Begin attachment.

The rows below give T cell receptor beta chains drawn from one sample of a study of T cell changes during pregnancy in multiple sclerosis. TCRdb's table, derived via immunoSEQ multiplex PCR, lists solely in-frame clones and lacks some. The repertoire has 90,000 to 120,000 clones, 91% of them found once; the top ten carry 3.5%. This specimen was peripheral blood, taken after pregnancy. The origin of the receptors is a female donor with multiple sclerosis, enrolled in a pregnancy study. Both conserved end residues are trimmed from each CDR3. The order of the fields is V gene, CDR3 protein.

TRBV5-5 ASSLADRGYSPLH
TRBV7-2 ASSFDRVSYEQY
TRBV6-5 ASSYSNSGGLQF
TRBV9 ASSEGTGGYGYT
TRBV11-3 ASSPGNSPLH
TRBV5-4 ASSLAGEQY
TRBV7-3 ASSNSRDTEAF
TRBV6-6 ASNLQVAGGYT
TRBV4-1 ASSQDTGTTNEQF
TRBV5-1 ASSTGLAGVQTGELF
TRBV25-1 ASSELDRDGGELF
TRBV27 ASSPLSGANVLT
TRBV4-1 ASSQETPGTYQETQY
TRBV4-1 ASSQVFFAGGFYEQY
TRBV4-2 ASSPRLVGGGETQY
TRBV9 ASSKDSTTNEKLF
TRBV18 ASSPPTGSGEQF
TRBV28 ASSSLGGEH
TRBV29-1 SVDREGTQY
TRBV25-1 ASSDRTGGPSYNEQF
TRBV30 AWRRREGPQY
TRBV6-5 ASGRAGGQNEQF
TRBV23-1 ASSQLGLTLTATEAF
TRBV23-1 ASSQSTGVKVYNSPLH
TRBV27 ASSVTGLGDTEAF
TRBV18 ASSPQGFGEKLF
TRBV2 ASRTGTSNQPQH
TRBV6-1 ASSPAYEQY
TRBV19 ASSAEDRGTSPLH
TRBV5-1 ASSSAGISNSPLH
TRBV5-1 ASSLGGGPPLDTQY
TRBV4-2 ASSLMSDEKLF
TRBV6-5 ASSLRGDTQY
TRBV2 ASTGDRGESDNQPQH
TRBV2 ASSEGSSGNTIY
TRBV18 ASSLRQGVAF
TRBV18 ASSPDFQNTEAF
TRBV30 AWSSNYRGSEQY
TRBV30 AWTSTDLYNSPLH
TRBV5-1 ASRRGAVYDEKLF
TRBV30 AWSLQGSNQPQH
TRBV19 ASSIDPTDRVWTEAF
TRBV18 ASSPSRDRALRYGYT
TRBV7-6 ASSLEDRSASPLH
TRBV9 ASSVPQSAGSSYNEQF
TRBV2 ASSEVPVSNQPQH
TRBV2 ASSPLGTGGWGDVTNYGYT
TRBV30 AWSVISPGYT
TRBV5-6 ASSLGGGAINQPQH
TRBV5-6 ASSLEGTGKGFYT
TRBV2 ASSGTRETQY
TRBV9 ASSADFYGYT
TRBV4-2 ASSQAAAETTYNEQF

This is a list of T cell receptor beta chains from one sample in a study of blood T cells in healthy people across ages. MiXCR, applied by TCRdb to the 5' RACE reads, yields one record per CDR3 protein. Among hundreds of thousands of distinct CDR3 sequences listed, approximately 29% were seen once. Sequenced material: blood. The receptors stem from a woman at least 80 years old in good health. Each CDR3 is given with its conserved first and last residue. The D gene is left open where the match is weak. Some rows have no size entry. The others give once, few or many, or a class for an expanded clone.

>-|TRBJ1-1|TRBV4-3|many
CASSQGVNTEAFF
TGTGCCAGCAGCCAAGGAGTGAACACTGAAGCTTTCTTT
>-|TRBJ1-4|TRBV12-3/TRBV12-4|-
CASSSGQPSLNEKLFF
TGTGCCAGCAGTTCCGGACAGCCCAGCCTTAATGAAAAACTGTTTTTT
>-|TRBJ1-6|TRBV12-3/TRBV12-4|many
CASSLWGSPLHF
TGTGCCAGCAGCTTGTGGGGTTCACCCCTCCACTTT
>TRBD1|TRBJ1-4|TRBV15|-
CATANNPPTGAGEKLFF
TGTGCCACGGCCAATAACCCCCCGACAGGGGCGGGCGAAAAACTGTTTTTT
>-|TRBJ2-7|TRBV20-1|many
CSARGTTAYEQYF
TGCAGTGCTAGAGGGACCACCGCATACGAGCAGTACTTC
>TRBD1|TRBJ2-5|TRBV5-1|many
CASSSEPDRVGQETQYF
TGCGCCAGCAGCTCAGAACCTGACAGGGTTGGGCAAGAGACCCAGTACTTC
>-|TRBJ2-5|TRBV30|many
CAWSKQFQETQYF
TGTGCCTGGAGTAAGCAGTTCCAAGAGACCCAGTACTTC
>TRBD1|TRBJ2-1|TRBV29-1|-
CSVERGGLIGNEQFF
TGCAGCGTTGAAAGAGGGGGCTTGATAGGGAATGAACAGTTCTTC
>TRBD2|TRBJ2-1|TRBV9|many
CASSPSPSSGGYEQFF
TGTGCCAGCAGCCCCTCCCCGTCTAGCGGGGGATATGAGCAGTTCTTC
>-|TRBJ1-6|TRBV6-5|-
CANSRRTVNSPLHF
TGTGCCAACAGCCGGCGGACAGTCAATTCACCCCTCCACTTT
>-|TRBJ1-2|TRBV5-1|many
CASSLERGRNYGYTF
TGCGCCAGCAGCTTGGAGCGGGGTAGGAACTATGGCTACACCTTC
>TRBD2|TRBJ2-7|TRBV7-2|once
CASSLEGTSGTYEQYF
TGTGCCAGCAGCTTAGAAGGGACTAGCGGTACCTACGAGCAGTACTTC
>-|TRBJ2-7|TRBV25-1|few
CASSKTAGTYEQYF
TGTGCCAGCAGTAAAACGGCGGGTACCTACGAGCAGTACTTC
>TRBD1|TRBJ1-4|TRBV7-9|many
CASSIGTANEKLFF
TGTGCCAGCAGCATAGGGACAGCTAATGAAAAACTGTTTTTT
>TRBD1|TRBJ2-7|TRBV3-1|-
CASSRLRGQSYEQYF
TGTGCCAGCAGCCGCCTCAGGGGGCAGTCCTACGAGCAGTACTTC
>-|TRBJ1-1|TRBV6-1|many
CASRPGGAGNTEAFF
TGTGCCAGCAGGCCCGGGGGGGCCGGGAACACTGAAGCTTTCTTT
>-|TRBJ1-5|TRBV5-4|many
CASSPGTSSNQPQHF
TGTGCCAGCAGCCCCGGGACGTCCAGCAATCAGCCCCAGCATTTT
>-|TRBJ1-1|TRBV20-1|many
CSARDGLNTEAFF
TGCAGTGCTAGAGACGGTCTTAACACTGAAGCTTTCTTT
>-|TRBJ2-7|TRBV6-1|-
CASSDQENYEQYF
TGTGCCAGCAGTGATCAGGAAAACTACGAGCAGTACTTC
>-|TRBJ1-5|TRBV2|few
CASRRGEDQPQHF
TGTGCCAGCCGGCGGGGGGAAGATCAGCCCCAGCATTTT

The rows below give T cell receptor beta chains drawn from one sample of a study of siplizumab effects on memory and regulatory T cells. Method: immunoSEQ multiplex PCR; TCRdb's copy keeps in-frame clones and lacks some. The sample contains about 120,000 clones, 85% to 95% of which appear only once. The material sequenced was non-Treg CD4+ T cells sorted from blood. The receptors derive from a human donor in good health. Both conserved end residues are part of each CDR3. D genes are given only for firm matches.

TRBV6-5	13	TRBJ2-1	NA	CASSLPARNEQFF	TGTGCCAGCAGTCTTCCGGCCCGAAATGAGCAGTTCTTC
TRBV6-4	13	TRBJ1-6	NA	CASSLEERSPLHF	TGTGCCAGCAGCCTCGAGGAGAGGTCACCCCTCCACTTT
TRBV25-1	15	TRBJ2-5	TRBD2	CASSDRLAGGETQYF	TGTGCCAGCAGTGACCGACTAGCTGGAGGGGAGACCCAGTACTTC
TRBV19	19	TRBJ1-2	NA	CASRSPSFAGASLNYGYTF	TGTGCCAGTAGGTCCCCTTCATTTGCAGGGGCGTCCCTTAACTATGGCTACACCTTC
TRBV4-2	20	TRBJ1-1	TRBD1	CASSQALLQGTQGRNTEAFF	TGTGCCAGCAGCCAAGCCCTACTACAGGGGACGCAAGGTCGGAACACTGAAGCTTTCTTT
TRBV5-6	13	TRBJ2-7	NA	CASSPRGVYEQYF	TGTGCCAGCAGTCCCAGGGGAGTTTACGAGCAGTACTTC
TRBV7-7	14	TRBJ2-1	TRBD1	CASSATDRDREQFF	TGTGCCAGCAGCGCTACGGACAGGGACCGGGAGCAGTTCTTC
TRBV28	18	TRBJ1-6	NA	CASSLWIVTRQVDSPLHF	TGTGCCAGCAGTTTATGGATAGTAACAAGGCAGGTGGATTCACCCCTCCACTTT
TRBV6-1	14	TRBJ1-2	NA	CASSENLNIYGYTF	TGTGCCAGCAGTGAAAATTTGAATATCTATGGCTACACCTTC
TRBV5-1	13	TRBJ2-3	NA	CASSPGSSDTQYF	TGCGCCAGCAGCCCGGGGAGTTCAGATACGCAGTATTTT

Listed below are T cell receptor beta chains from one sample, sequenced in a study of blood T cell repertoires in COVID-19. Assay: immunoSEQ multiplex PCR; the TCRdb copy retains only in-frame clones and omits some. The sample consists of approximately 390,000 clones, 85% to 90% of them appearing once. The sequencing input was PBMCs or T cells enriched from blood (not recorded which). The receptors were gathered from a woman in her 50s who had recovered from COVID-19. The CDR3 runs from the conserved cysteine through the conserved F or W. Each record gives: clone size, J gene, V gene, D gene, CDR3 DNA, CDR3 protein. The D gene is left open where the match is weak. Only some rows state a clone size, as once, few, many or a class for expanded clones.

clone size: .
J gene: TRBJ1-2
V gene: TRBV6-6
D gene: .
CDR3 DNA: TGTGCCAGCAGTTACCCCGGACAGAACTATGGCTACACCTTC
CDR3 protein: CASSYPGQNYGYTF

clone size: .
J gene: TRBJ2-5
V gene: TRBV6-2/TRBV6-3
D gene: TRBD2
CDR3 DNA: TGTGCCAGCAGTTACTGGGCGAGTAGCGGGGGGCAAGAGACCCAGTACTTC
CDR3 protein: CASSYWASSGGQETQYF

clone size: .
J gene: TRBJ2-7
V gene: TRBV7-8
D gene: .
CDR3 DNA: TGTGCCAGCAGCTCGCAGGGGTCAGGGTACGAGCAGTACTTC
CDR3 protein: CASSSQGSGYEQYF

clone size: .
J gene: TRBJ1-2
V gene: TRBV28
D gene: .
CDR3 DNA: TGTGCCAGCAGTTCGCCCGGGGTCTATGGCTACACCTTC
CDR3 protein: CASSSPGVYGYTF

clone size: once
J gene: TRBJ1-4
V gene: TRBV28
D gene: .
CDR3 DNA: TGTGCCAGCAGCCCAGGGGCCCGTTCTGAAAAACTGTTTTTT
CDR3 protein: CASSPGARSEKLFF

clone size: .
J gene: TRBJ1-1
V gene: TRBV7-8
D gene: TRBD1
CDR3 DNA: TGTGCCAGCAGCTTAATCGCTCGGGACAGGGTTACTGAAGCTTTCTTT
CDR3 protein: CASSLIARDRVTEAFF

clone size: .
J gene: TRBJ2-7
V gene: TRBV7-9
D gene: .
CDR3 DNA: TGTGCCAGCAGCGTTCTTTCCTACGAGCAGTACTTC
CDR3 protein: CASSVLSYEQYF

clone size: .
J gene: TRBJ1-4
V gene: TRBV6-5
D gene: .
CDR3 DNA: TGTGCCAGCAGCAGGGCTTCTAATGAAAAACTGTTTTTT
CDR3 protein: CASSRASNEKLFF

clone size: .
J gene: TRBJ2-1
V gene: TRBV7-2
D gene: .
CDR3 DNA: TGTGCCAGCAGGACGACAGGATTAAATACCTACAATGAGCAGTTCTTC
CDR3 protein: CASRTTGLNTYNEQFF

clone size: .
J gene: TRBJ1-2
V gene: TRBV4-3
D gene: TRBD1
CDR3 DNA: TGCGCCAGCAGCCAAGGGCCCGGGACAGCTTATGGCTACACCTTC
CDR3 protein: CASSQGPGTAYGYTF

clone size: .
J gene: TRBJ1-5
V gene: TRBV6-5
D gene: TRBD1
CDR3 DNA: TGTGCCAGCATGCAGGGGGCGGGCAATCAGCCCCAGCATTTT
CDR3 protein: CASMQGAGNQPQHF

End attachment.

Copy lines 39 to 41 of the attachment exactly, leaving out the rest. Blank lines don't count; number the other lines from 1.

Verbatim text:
TRBV30 AWSSNYRGSEQY
TRBV30 AWTSTDLYNSPLH
TRBV5-1 ASRRGAVYDEKLF